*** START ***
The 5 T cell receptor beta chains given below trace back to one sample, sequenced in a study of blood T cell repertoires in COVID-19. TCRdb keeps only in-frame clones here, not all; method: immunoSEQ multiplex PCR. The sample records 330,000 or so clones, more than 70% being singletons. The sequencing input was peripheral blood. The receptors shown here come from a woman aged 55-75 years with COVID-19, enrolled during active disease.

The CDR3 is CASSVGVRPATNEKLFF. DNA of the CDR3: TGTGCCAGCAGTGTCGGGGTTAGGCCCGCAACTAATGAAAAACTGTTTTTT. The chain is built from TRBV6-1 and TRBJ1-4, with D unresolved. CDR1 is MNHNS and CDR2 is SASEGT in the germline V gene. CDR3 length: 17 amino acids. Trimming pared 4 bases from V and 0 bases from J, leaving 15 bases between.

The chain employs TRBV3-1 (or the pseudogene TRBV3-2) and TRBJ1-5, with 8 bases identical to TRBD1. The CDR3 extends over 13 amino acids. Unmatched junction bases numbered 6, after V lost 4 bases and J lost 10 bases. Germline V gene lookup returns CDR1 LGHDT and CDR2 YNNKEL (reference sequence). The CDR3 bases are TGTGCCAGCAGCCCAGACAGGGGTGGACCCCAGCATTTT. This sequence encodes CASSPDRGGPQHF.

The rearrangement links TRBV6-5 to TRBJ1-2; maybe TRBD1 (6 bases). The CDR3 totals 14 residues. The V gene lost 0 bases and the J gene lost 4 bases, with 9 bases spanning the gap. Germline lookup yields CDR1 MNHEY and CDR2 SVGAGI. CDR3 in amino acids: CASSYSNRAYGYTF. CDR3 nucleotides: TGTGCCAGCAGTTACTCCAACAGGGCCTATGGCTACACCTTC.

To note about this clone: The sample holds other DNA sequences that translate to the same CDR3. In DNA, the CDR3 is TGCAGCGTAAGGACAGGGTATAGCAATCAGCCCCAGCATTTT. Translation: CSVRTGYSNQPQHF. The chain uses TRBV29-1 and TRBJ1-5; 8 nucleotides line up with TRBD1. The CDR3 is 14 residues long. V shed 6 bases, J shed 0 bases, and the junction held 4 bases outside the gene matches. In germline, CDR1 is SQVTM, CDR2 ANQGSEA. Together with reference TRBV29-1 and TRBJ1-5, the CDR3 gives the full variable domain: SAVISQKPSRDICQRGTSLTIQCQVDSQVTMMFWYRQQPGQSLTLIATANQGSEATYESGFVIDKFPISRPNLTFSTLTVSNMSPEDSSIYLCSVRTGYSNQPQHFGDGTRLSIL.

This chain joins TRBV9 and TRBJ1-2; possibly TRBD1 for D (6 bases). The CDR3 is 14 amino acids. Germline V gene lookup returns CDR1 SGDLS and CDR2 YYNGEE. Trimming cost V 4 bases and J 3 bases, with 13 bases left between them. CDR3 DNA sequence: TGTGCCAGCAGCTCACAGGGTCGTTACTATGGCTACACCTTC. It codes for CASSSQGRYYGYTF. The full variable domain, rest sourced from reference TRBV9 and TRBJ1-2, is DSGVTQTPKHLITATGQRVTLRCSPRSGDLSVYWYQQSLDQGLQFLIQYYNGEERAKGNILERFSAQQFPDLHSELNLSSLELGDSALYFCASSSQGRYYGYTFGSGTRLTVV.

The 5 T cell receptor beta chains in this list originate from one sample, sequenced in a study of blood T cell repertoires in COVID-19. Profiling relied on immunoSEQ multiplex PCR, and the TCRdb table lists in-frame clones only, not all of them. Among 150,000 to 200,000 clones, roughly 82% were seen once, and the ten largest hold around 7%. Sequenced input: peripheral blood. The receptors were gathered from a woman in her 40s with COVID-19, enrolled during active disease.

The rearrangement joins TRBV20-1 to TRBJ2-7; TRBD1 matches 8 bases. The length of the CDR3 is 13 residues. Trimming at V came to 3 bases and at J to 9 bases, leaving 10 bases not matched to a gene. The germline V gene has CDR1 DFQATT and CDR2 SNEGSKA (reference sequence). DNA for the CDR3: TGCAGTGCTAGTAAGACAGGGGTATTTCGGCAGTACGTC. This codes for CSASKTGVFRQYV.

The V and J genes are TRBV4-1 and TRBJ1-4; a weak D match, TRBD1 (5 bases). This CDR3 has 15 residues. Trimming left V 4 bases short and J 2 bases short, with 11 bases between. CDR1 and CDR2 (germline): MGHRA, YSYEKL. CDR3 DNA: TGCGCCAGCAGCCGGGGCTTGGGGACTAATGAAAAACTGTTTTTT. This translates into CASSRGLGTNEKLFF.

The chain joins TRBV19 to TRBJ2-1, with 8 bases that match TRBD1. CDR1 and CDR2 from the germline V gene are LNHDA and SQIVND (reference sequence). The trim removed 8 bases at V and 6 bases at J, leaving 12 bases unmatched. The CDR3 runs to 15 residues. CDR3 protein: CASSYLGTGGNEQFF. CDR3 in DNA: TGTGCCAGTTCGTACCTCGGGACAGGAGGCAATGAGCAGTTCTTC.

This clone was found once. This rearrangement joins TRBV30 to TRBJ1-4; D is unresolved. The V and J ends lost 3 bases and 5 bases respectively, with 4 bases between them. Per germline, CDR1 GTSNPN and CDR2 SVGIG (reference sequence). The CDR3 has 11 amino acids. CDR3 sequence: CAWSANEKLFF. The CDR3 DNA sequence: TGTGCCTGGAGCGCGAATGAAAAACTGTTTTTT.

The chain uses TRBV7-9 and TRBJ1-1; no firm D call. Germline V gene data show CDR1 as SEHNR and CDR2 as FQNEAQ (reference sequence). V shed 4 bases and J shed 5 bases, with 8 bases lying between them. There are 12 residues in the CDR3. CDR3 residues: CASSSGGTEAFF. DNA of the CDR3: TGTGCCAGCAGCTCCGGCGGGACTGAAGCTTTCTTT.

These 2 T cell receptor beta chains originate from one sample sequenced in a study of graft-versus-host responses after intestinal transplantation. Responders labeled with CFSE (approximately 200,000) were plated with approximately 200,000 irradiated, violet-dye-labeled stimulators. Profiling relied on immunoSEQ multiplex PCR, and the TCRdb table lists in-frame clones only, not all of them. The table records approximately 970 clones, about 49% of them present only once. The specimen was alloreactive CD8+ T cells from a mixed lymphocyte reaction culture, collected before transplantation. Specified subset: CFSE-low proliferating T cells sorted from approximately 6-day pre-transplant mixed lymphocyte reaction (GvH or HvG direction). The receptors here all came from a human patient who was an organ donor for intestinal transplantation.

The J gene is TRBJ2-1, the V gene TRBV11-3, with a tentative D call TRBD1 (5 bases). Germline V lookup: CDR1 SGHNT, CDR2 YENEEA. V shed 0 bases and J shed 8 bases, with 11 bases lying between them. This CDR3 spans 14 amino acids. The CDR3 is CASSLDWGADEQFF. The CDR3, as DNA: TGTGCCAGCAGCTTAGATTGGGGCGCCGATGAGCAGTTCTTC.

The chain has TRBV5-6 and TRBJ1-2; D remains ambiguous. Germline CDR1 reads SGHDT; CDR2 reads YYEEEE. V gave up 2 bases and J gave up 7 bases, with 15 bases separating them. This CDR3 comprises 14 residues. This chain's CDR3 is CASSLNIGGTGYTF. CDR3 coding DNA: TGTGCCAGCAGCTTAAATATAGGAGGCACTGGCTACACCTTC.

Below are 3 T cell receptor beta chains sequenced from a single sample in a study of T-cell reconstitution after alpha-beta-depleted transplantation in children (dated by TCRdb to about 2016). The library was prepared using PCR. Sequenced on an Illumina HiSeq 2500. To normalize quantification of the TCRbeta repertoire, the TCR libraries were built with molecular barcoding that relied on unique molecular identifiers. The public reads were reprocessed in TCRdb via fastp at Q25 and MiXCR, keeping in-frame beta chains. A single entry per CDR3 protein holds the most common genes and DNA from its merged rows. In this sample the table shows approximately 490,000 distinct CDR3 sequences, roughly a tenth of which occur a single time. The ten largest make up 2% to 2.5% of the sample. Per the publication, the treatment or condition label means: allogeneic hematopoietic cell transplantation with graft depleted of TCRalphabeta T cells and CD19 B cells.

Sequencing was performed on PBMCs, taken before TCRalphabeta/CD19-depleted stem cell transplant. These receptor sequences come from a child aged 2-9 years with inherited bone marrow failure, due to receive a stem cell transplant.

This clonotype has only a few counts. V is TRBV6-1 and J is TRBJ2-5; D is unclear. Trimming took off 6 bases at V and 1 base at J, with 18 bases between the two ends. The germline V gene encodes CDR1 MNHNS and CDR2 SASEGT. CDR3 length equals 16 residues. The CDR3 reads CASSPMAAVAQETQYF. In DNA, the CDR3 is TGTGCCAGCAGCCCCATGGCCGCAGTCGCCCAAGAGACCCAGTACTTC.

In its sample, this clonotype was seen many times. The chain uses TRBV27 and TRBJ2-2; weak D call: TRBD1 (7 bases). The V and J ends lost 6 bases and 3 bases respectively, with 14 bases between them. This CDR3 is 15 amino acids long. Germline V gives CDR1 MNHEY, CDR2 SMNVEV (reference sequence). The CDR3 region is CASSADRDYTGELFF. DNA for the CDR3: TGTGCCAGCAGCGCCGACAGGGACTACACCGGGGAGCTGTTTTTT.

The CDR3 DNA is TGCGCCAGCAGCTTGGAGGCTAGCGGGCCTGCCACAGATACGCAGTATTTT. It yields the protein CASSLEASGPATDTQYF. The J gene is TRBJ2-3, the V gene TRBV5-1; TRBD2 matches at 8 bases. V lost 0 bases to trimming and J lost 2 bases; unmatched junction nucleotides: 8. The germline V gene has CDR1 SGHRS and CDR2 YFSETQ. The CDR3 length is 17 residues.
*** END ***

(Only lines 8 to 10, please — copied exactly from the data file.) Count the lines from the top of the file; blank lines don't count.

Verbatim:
The rearrangement joins TRBV20-1 to TRBJ2-7; TRBD1 matches 8 bases. The length of the CDR3 is 13 residues. Trimming at V came to 3 bases and at J to 9 bases, leaving 10 bases not matched to a gene. The germline V gene has CDR1 DFQATT and CDR2 SNEGSKA (reference sequence). DNA for the CDR3: TGCAGTGCTAGTAAGACAGGGGTATTTCGGCAGTACGTC. This codes for CSASKTGVFRQYV.

The V and J genes are TRBV4-1 and TRBJ1-4; a weak D match, TRBD1 (5 bases). This CDR3 has 15 residues. Trimming left V 4 bases short and J 2 bases short, with 11 bases between. CDR1 and CDR2 (germline): MGHRA, YSYEKL. CDR3 DNA: TGCGCCAGCAGCCGGGGCTTGGGGACTAATGAAAAACTGTTTTTT. This translates into CASSRGLGTNEKLFF.

The chain joins TRBV19 to TRBJ2-1, with 8 bases that match TRBD1. CDR1 and CDR2 from the germline V gene are LNHDA and SQIVND (reference sequence). The trim removed 8 bases at V and 6 bases at J, leaving 12 bases unmatched. The CDR3 runs to 15 residues. CDR3 protein: CASSYLGTGGNEQFF. CDR3 in DNA: TGTGCCAGTTCGTACCTCGGGACAGGAGGCAATGAGCAGTTCTTC.